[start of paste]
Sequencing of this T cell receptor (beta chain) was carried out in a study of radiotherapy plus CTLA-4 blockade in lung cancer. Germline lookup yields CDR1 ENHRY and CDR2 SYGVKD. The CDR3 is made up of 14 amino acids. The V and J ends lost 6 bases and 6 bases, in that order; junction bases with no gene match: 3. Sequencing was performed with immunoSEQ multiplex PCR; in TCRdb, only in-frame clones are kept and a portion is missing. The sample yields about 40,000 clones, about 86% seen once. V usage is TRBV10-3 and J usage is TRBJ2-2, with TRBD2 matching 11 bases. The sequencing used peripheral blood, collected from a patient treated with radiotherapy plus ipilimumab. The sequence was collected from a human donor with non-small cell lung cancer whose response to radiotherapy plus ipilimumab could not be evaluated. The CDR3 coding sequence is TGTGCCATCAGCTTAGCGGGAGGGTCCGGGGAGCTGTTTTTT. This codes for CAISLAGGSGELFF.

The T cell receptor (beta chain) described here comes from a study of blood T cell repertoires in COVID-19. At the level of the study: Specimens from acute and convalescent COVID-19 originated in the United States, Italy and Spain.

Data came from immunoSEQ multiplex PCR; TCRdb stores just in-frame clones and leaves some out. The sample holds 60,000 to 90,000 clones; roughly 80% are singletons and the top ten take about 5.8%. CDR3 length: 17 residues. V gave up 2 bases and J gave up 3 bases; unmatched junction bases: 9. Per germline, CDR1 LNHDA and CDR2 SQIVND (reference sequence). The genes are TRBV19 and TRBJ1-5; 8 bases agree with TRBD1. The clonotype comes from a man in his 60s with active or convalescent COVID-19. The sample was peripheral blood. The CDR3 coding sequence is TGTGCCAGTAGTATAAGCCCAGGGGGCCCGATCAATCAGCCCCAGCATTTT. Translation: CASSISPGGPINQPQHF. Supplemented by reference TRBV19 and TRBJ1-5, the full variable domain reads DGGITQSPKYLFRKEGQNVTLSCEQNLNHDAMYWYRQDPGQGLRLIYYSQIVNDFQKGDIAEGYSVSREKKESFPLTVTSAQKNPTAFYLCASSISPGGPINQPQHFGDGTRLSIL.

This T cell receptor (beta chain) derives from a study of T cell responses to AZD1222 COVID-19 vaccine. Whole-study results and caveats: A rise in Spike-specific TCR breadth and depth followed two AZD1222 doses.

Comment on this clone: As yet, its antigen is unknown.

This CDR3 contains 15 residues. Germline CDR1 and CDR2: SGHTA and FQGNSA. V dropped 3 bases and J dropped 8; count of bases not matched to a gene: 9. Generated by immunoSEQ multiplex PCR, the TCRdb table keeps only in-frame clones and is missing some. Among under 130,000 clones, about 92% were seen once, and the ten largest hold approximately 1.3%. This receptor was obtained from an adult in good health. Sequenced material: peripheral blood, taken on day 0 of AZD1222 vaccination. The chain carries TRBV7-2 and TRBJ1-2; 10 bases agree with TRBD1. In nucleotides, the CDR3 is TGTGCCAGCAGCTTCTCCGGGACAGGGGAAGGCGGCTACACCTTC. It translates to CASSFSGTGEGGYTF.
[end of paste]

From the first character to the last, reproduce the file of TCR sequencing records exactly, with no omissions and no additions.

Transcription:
Sequencing of this T cell receptor (beta chain) was carried out in a study of radiotherapy plus CTLA-4 blockade in lung cancer. Germline lookup yields CDR1 ENHRY and CDR2 SYGVKD. The CDR3 is made up of 14 amino acids. The V and J ends lost 6 bases and 6 bases, in that order; junction bases with no gene match: 3. Sequencing was performed with immunoSEQ multiplex PCR; in TCRdb, only in-frame clones are kept and a portion is missing. The sample yields about 40,000 clones, about 86% seen once. V usage is TRBV10-3 and J usage is TRBJ2-2, with TRBD2 matching 11 bases. The sequencing used peripheral blood, collected from a patient treated with radiotherapy plus ipilimumab. The sequence was collected from a human donor with non-small cell lung cancer whose response to radiotherapy plus ipilimumab could not be evaluated. The CDR3 coding sequence is TGTGCCATCAGCTTAGCGGGAGGGTCCGGGGAGCTGTTTTTT. This codes for CAISLAGGSGELFF.

The T cell receptor (beta chain) described here comes from a study of blood T cell repertoires in COVID-19. At the level of the study: Specimens from acute and convalescent COVID-19 originated in the United States, Italy and Spain.

Data came from immunoSEQ multiplex PCR; TCRdb stores just in-frame clones and leaves some out. The sample holds 60,000 to 90,000 clones; roughly 80% are singletons and the top ten take about 5.8%. CDR3 length: 17 residues. V gave up 2 bases and J gave up 3 bases; unmatched junction bases: 9. Per germline, CDR1 LNHDA and CDR2 SQIVND (reference sequence). The genes are TRBV19 and TRBJ1-5; 8 bases agree with TRBD1. The clonotype comes from a man in his 60s with active or convalescent COVID-19. The sample was peripheral blood. The CDR3 coding sequence is TGTGCCAGTAGTATAAGCCCAGGGGGCCCGATCAATCAGCCCCAGCATTTT. Translation: CASSISPGGPINQPQHF. Supplemented by reference TRBV19 and TRBJ1-5, the full variable domain reads DGGITQSPKYLFRKEGQNVTLSCEQNLNHDAMYWYRQDPGQGLRLIYYSQIVNDFQKGDIAEGYSVSREKKESFPLTVTSAQKNPTAFYLCASSISPGGPINQPQHFGDGTRLSIL.

This T cell receptor (beta chain) derives from a study of T cell responses to AZD1222 COVID-19 vaccine. Whole-study results and caveats: A rise in Spike-specific TCR breadth and depth followed two AZD1222 doses.

Comment on this clone: As yet, its antigen is unknown.

This CDR3 contains 15 residues. Germline CDR1 and CDR2: SGHTA and FQGNSA. V dropped 3 bases and J dropped 8; count of bases not matched to a gene: 9. Generated by immunoSEQ multiplex PCR, the TCRdb table keeps only in-frame clones and is missing some. Among under 130,000 clones, about 92% were seen once, and the ten largest hold approximately 1.3%. This receptor was obtained from an adult in good health. Sequenced material: peripheral blood, taken on day 0 of AZD1222 vaccination. The chain carries TRBV7-2 and TRBJ1-2; 10 bases agree with TRBD1. In nucleotides, the CDR3 is TGTGCCAGCAGCTTCTCCGGGACAGGGGAAGGCGGCTACACCTTC. It translates to CASSFSGTGEGGYTF.